- Sea Salt and Black Pepper to taste
- 2 cans black beans, rinsed and drained
- ½ C fresh cilantro, chopped
- Heat coconut oil over medium heat. Stir in the onion and garlic and sauté until brown.
- Mix quinoa into the sauce pan and cover with vegetable broth. Season with cumin, cayenne, salt and pepper. Bring mixture to a boil. Cover and simmer for 20 minutes.
- Mix in the black beans and cilantro.
- 1 can black beans
- 1/2 c. cacao powder
- 4 Tbsp. coconut oil
- 3/4 cup raw honey
- 2 tsp. stevia
- 1 tsp. Vanilla Extract
- 3 large free range eggs
- 1/2 c. gluten free flour
- 1/4 tsp. Sea Salt
- 1/4 c. water
- Blend all ingredients together.
- Grease 8 x 8 pan with coconut oil.
- Bake for 40 min. at 350 degrees.
- Allow to cool for 10-15 minutes.
Concerns with Black Beans
Black beans also contain certain chemical compounds call purines, which are found in many different types of plant and animal-based foods. Purines can turn into uric acid within the body when high levels are consumed, which can result in problems for people who do not process uric acid well.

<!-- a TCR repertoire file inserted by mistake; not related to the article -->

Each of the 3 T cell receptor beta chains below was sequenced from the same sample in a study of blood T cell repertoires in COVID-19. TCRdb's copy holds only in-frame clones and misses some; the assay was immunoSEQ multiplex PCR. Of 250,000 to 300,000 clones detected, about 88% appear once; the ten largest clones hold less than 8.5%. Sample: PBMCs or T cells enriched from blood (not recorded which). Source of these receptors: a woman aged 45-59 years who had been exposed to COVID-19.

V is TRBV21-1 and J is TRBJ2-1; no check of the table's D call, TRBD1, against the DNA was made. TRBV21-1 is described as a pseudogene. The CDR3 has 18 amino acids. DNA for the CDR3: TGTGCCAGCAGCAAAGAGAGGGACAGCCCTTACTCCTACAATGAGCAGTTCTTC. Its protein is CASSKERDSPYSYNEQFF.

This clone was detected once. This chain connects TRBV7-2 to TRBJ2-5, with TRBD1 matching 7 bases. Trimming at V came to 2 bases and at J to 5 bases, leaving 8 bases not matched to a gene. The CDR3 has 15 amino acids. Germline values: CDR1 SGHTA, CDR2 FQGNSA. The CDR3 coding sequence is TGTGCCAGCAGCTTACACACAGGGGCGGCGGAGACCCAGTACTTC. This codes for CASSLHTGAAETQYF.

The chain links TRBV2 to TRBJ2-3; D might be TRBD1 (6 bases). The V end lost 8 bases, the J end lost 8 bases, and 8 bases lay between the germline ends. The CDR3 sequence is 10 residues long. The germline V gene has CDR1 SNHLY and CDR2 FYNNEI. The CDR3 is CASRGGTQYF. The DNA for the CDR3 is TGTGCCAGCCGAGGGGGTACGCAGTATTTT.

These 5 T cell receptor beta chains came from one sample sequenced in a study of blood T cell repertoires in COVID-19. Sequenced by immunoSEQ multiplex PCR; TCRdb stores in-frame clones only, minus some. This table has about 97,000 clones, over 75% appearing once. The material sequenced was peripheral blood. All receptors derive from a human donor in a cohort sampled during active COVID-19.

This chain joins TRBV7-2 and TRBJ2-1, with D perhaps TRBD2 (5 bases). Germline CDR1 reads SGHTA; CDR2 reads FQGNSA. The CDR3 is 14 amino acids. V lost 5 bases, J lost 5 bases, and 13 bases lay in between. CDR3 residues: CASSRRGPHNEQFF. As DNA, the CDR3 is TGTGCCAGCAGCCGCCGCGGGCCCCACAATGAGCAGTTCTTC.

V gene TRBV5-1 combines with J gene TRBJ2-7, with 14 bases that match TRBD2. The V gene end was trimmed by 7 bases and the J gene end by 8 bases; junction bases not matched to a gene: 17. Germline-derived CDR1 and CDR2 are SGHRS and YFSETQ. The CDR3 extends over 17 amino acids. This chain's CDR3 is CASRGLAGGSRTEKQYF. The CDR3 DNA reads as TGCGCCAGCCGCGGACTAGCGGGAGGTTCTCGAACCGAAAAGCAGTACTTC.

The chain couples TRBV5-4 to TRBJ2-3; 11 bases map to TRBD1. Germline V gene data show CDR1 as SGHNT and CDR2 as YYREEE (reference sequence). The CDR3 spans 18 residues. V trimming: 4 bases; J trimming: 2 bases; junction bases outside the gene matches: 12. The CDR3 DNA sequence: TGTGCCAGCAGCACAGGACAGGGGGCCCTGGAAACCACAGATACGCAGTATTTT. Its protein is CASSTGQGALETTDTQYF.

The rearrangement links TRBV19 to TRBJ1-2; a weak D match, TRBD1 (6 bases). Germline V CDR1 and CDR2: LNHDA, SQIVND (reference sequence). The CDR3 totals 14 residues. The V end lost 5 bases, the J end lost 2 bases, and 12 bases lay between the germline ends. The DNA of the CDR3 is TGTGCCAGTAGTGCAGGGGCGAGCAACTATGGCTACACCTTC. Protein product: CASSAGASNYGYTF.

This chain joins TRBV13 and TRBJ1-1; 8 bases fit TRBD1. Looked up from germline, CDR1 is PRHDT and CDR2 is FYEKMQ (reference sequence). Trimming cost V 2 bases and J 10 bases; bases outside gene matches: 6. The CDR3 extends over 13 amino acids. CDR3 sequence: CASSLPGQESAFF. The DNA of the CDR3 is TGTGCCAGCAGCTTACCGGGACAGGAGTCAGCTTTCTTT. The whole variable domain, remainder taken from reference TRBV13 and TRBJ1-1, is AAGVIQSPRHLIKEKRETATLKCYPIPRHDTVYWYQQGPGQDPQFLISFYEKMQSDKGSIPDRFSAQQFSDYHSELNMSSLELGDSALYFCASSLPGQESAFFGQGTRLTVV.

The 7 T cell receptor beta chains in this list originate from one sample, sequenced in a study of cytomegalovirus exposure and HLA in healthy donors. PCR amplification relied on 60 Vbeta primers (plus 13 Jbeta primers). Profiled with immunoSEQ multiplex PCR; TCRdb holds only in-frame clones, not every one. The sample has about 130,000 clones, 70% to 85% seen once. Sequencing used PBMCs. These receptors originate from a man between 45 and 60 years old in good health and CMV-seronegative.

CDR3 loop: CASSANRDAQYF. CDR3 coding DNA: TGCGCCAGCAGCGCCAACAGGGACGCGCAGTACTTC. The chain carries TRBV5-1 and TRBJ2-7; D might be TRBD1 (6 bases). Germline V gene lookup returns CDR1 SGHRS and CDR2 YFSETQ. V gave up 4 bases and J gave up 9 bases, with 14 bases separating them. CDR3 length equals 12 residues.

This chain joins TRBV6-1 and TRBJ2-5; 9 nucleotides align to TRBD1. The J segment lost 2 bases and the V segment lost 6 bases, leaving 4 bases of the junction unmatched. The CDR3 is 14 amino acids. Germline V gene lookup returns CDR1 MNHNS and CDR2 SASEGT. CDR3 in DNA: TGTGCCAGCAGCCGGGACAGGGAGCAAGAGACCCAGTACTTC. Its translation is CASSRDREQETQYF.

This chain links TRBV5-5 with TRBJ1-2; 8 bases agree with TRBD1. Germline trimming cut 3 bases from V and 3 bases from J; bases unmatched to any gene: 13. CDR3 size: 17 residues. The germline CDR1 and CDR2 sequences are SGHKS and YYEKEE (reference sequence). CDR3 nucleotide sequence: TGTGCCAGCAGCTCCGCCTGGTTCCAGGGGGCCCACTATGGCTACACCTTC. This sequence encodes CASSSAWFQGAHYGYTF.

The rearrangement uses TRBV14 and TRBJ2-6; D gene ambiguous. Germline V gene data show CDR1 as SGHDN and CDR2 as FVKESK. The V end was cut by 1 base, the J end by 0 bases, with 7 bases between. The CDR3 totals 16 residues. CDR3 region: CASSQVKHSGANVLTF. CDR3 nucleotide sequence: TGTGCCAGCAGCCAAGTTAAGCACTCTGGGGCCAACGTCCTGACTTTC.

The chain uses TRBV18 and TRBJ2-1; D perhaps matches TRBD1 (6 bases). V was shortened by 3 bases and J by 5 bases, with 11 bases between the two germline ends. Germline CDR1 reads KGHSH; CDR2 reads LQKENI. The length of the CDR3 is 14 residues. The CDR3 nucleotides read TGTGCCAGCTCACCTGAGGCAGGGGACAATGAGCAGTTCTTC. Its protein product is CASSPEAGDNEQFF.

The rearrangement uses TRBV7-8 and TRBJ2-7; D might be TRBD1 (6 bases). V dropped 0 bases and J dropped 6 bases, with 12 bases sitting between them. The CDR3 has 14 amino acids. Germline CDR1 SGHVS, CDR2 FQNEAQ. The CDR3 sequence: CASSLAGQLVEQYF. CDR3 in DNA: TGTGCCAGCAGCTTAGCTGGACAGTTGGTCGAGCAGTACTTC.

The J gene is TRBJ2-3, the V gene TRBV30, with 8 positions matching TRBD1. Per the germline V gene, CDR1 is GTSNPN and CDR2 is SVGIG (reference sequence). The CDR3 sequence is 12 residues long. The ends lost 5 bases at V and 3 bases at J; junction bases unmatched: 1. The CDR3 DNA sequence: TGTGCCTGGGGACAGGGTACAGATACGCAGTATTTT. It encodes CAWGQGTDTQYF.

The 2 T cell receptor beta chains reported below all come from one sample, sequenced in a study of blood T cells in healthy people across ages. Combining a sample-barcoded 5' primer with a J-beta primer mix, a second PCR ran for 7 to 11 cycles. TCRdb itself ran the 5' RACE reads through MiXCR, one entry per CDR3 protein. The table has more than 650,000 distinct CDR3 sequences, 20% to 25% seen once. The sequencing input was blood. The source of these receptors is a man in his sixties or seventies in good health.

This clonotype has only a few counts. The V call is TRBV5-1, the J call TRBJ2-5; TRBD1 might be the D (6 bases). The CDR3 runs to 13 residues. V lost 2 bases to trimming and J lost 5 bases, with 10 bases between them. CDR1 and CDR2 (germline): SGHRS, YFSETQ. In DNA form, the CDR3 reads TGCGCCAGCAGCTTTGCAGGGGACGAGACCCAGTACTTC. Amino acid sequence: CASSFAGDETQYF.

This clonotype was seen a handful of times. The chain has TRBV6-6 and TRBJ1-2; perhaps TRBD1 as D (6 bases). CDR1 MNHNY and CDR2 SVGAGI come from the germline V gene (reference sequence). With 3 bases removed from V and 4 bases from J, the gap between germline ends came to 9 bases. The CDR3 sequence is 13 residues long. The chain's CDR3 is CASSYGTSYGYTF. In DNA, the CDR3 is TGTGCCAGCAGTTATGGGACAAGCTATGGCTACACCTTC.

Gout and kidney stones are two conditions that result from excess accumulation of uric acid within the body, therefore people with these conditions should avoid consuming high levels of purine-foods. Some research points to the fact that beans and other plant foods do not raise as much of a threat of increasing uric acid as animal-based foods do, although more research is still needed on the topic.
If you experience any condition related to high uric acid build-up, you will want to speak to your doctor about your specific dietary choices.
Some people experience digestive discomfort when eating beans, due to their high fiber and starch content. If this happens to you, try preparing beans from scratch (dried form) and soaking them overnight first. This helps to cut down on certain compounds that can cause digestive problems including gas and bloating.
If you aren’t accustomed to eating high amounts of fiber, gradually introduce more into your diet instead of consuming a large amount of fiber-rich beans all at once. This will help ease digestion and avoid unwanted symptoms.
What is your favorite way to enjoy black beans nutrition?